"The consequence of this is, that a competition ensues, not of patriotic labors, but of complaisances, of indiscriminate support of executive measures, of pliant subserviency, and gross adulation.
"The patronage of office, the power of bestowing place and emoluments, creates parties, not upon any principle or any measure, but upon the single ground of personal interest, and thus they form round a leader and go for the spoils of victory; if the party chieftain becomes the national chieftain, he is apt to consider all who oppose him as enemies to be punished, and all who have supported him as friends to be rewarded.
"Blind devotion to a party and to the head of a party thus takes the place of the sentiment of genuine patriotism and a high and exalted state of public duty."
I desire now to refer to one more authority, and I shall relieve the Senate. I refer to the opinion of Judge Story, in his Commentaries, to justify the legislation that is attempted by this provision offered by the Senator from Illinois. He says, on page 405 of volume two, section 1544:
Whether the predictions of the original advocates of the executive power or those of the opposers of it are likely, in the future progress of the Government, to be realized, must be left to the sober judgment of the community and to the impartial award of time. If there has been any aberration from the true constitutional exposition of the power of removal, (which the reader must decide for himself,) it will be diffi
cult, and perhaps impracticable, after forty years' experience, to recall the practice to the correct theory. But at all events, it will be a consolation to those who love the Union and honor the devotion to the patriotic discharge of duty, that in regard to "in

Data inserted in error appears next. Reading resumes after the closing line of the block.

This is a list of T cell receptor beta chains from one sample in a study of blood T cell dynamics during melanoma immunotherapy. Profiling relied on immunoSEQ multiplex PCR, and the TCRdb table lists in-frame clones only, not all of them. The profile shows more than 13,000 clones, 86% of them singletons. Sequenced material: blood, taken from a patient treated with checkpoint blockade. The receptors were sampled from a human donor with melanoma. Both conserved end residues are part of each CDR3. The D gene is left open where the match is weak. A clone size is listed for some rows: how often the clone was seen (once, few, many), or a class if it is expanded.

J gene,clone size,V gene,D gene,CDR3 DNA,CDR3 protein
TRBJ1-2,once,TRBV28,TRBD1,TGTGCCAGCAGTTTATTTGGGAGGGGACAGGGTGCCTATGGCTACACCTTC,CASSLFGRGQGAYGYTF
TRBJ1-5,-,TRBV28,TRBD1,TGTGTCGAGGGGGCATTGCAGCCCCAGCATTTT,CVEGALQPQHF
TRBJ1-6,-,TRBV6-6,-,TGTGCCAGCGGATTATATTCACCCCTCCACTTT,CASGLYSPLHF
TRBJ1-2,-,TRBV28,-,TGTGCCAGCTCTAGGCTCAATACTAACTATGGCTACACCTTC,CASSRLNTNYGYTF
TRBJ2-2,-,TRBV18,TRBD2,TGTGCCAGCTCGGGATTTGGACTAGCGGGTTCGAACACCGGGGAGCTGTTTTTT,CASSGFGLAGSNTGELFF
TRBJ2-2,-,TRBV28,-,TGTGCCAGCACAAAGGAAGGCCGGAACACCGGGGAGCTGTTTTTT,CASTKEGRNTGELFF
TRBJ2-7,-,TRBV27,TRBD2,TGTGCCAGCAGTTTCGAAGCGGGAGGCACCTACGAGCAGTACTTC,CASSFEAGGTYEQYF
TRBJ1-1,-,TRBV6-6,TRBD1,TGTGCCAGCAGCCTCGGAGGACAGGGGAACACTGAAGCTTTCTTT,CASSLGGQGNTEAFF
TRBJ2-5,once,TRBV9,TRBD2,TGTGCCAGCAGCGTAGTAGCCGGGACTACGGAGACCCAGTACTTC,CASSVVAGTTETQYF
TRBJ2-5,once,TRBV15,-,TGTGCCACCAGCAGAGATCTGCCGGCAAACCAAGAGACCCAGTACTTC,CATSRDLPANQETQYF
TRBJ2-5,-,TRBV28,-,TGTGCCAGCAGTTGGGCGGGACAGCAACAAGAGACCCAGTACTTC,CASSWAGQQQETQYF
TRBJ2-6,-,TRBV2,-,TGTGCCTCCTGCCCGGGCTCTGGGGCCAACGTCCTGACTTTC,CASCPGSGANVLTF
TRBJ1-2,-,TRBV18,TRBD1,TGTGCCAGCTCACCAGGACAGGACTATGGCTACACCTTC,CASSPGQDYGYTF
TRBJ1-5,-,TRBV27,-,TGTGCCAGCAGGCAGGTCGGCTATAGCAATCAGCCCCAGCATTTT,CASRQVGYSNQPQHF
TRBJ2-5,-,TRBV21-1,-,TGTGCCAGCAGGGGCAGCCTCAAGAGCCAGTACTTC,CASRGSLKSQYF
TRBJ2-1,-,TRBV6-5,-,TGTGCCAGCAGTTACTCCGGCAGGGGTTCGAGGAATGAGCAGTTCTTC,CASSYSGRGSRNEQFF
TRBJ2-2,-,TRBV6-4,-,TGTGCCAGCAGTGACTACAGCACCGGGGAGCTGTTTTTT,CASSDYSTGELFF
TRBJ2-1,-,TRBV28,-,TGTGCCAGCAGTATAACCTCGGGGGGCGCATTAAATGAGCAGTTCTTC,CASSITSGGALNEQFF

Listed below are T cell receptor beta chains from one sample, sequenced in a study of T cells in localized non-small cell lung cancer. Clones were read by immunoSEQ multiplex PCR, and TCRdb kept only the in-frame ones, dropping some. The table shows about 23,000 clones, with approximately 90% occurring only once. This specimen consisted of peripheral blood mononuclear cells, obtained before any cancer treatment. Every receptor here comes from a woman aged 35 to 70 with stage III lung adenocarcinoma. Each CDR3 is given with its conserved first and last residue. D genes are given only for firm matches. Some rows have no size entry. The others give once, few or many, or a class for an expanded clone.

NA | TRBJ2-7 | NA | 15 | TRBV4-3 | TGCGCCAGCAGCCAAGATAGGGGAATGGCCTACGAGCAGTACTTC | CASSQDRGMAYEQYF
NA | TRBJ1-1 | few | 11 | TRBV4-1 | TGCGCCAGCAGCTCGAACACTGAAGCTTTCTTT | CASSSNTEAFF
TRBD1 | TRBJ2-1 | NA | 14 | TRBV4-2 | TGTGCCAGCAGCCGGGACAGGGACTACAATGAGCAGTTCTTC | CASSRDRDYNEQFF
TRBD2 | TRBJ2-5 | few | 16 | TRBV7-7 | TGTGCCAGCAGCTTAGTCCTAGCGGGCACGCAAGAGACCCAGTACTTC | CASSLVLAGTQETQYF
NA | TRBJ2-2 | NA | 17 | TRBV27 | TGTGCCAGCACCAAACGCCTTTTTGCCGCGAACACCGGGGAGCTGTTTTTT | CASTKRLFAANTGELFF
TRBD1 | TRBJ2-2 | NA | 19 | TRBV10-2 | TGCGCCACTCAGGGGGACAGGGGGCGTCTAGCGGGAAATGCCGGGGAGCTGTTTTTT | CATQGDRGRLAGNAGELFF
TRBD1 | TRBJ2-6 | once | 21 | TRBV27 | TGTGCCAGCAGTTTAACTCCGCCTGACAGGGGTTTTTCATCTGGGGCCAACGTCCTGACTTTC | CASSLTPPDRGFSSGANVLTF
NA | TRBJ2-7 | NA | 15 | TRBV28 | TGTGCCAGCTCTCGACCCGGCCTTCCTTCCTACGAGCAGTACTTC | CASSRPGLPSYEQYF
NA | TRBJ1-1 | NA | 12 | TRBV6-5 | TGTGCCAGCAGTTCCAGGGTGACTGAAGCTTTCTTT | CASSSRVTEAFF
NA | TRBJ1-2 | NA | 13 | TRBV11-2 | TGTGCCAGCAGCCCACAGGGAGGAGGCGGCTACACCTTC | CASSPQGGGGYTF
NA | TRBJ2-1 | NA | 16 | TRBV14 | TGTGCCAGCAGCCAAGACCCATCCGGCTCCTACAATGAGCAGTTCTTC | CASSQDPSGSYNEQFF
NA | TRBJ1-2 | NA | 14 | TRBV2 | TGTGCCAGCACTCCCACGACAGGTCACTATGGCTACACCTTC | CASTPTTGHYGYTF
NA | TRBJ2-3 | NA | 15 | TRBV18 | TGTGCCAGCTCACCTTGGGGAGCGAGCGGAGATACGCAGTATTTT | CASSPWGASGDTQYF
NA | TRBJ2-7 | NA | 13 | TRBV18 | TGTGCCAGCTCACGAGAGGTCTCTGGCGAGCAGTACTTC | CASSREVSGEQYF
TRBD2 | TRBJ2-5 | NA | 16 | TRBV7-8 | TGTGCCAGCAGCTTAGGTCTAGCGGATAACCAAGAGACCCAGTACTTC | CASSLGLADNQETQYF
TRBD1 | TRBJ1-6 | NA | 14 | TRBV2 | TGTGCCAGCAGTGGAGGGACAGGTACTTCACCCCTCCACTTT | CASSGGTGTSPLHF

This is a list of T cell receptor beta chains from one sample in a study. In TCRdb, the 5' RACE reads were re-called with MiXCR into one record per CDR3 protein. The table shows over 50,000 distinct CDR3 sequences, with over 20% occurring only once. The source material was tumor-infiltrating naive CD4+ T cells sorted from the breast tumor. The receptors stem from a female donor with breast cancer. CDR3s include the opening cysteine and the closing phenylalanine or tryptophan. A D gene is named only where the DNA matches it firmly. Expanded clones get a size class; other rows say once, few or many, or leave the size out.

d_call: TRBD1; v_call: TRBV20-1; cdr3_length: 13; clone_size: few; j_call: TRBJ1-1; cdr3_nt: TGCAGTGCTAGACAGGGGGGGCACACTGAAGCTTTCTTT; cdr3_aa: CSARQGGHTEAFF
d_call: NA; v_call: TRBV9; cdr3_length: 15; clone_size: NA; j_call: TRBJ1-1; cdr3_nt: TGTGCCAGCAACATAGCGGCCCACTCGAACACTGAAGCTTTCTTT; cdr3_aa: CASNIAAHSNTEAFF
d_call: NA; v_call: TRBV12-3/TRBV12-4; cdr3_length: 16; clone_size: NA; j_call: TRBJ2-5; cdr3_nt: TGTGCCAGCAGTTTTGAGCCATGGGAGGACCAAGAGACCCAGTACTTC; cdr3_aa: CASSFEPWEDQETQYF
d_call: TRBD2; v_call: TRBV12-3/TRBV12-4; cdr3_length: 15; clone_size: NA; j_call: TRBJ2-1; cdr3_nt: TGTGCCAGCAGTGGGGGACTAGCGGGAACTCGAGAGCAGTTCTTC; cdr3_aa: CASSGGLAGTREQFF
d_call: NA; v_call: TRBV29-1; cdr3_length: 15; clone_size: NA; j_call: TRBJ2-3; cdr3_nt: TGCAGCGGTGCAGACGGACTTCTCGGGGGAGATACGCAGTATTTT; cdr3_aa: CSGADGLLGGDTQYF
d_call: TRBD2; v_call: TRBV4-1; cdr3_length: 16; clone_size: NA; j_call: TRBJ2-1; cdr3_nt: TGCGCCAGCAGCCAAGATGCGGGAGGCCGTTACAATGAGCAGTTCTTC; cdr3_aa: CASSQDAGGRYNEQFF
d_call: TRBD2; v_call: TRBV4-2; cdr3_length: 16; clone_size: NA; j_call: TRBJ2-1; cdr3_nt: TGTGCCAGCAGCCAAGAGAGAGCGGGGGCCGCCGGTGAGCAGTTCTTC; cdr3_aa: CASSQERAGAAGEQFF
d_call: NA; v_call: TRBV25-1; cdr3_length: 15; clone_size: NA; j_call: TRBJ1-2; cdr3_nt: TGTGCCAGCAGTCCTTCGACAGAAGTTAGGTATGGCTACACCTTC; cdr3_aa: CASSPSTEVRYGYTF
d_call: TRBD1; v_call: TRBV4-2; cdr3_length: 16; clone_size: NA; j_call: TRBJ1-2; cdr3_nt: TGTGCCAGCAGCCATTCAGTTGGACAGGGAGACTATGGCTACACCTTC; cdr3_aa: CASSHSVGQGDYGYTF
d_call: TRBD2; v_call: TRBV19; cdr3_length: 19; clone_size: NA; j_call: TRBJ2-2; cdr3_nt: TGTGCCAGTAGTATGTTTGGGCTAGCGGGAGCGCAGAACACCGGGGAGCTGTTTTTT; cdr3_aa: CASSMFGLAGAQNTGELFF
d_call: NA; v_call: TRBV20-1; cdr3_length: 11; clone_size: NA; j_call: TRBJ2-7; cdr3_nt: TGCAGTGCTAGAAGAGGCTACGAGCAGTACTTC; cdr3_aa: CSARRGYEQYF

Mr. President, I have occupied too much of the time of the Senate, but the question is an important one. I know perfectly well that this proposition will be attacked all over the country, and it will be declared that it is an effort on the part of the Senate to curb unconstitutionally the power of the Executive. As I stated yesterday, I have no war to make upon the Executive; I have made no war in this body or elsewhere upon the Executive; but I have felt for many years that if this practice is to go on, whenever a President comes into office, of removing all officers who disagree with him in political opinion, however meritorious they may be, however deserving the confidence of the country; if the public offices are to be given as mere rewards for party fealty and without consideration of merit, it will ultimately lead to a destruction of our Government. I believe this as conscientiously as I believe any fact on earth; and it is not for the purpose so especially of curbing the present Executive as to curb any Executive who may come after him that I favor the amendment. The Senator from Maryland said yesterday that this precedent would return to plague the inventors. I hope so. If the next Executive shall be elected, as the present one was, receiving my vote, desire that this same curb shall apply to him, and I pledge the Senator from Maryland that if this proposition is adopted no vote of mine, so long as I hold a place here or elsewhere where I can affect the question, will ever be given to confer upon the President an absolute power of removal.
It is clear that we have the power to legislate on this subject. I have shown it from the contemporaneous history of the Government. I have shown it from the opinions of all the leading men of all political parties. I have shown it from the legislation of the country. It was only three sessions ago that we passed an act in regard to the Comptroller of the Currency, that Mr. Lincoln should not remove him without the consent of the Senate. I know it was modified the session afterward, and it now stands that the President must give his reasons for such removal to the Senate, without retaining for ourselves that power which we rightfully hold of preventing the removal entirely. I cannot doubt that we possess this right.